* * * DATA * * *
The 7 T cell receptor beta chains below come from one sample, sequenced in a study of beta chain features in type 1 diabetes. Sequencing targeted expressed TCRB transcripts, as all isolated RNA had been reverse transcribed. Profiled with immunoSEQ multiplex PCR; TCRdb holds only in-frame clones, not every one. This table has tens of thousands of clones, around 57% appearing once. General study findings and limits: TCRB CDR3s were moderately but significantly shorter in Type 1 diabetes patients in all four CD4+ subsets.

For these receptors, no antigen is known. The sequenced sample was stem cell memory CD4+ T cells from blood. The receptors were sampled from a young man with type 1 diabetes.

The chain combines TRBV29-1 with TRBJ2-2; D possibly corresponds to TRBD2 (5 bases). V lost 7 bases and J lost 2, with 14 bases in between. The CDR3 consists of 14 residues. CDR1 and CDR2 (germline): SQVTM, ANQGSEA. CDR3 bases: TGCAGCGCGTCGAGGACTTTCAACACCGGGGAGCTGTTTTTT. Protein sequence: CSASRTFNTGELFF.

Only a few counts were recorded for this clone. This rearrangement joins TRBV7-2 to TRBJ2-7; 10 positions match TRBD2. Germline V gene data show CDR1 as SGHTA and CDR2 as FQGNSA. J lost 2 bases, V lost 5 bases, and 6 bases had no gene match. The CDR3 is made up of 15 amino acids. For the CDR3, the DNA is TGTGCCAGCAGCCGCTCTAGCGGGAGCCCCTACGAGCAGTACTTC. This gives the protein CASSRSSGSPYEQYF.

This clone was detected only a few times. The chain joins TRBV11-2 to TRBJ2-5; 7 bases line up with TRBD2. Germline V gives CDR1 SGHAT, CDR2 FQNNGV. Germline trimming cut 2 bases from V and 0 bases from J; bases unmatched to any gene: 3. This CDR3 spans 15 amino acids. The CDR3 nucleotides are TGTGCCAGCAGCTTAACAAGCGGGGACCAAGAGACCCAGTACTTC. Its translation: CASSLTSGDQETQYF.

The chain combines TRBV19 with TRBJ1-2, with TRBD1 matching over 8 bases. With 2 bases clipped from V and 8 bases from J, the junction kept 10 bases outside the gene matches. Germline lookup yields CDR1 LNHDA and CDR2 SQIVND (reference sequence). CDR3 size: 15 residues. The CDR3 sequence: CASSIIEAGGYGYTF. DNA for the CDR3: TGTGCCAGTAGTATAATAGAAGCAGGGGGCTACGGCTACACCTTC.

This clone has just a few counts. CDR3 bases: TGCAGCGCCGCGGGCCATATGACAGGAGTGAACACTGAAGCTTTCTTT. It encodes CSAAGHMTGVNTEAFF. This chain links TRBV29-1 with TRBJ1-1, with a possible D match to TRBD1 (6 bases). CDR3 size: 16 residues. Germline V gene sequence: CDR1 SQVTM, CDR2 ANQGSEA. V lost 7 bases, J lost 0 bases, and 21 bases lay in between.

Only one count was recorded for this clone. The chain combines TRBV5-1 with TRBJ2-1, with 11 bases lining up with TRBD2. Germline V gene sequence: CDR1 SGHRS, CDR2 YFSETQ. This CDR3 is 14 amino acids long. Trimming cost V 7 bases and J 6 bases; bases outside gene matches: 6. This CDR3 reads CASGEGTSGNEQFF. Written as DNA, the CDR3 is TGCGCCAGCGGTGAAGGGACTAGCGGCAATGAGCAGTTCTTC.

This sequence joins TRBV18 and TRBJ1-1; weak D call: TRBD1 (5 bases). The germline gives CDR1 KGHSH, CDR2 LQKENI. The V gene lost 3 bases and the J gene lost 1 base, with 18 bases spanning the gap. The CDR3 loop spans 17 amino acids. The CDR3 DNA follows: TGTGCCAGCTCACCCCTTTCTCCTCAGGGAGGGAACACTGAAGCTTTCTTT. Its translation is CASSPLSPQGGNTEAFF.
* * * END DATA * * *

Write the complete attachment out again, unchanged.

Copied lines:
The 7 T cell receptor beta chains below come from one sample, sequenced in a study of beta chain features in type 1 diabetes. Sequencing targeted expressed TCRB transcripts, as all isolated RNA had been reverse transcribed. Profiled with immunoSEQ multiplex PCR; TCRdb holds only in-frame clones, not every one. This table has tens of thousands of clones, around 57% appearing once. General study findings and limits: TCRB CDR3s were moderately but significantly shorter in Type 1 diabetes patients in all four CD4+ subsets.

For these receptors, no antigen is known. The sequenced sample was stem cell memory CD4+ T cells from blood. The receptors were sampled from a young man with type 1 diabetes.

The chain combines TRBV29-1 with TRBJ2-2; D possibly corresponds to TRBD2 (5 bases). V lost 7 bases and J lost 2, with 14 bases in between. The CDR3 consists of 14 residues. CDR1 and CDR2 (germline): SQVTM, ANQGSEA. CDR3 bases: TGCAGCGCGTCGAGGACTTTCAACACCGGGGAGCTGTTTTTT. Protein sequence: CSASRTFNTGELFF.

Only a few counts were recorded for this clone. This rearrangement joins TRBV7-2 to TRBJ2-7; 10 positions match TRBD2. Germline V gene data show CDR1 as SGHTA and CDR2 as FQGNSA. J lost 2 bases, V lost 5 bases, and 6 bases had no gene match. The CDR3 is made up of 15 amino acids. For the CDR3, the DNA is TGTGCCAGCAGCCGCTCTAGCGGGAGCCCCTACGAGCAGTACTTC. This gives the protein CASSRSSGSPYEQYF.

This clone was detected only a few times. The chain joins TRBV11-2 to TRBJ2-5; 7 bases line up with TRBD2. Germline V gives CDR1 SGHAT, CDR2 FQNNGV. Germline trimming cut 2 bases from V and 0 bases from J; bases unmatched to any gene: 3. This CDR3 spans 15 amino acids. The CDR3 nucleotides are TGTGCCAGCAGCTTAACAAGCGGGGACCAAGAGACCCAGTACTTC. Its translation: CASSLTSGDQETQYF.

The chain combines TRBV19 with TRBJ1-2, with TRBD1 matching over 8 bases. With 2 bases clipped from V and 8 bases from J, the junction kept 10 bases outside the gene matches. Germline lookup yields CDR1 LNHDA and CDR2 SQIVND (reference sequence). CDR3 size: 15 residues. The CDR3 sequence: CASSIIEAGGYGYTF. DNA for the CDR3: TGTGCCAGTAGTATAATAGAAGCAGGGGGCTACGGCTACACCTTC.

This clone has just a few counts. CDR3 bases: TGCAGCGCCGCGGGCCATATGACAGGAGTGAACACTGAAGCTTTCTTT. It encodes CSAAGHMTGVNTEAFF. This chain links TRBV29-1 with TRBJ1-1, with a possible D match to TRBD1 (6 bases). CDR3 size: 16 residues. Germline V gene sequence: CDR1 SQVTM, CDR2 ANQGSEA. V lost 7 bases, J lost 0 bases, and 21 bases lay in between.

Only one count was recorded for this clone. The chain combines TRBV5-1 with TRBJ2-1, with 11 bases lining up with TRBD2. Germline V gene sequence: CDR1 SGHRS, CDR2 YFSETQ. This CDR3 is 14 amino acids long. Trimming cost V 7 bases and J 6 bases; bases outside gene matches: 6. This CDR3 reads CASGEGTSGNEQFF. Written as DNA, the CDR3 is TGCGCCAGCGGTGAAGGGACTAGCGGCAATGAGCAGTTCTTC.

This sequence joins TRBV18 and TRBJ1-1; weak D call: TRBD1 (5 bases). The germline gives CDR1 KGHSH, CDR2 LQKENI. The V gene lost 3 bases and the J gene lost 1 base, with 18 bases spanning the gap. The CDR3 loop spans 17 amino acids. The CDR3 DNA follows: TGTGCCAGCTCACCCCTTTCTCCTCAGGGAGGGAACACTGAAGCTTTCTTT. Its translation is CASSPLSPQGGNTEAFF.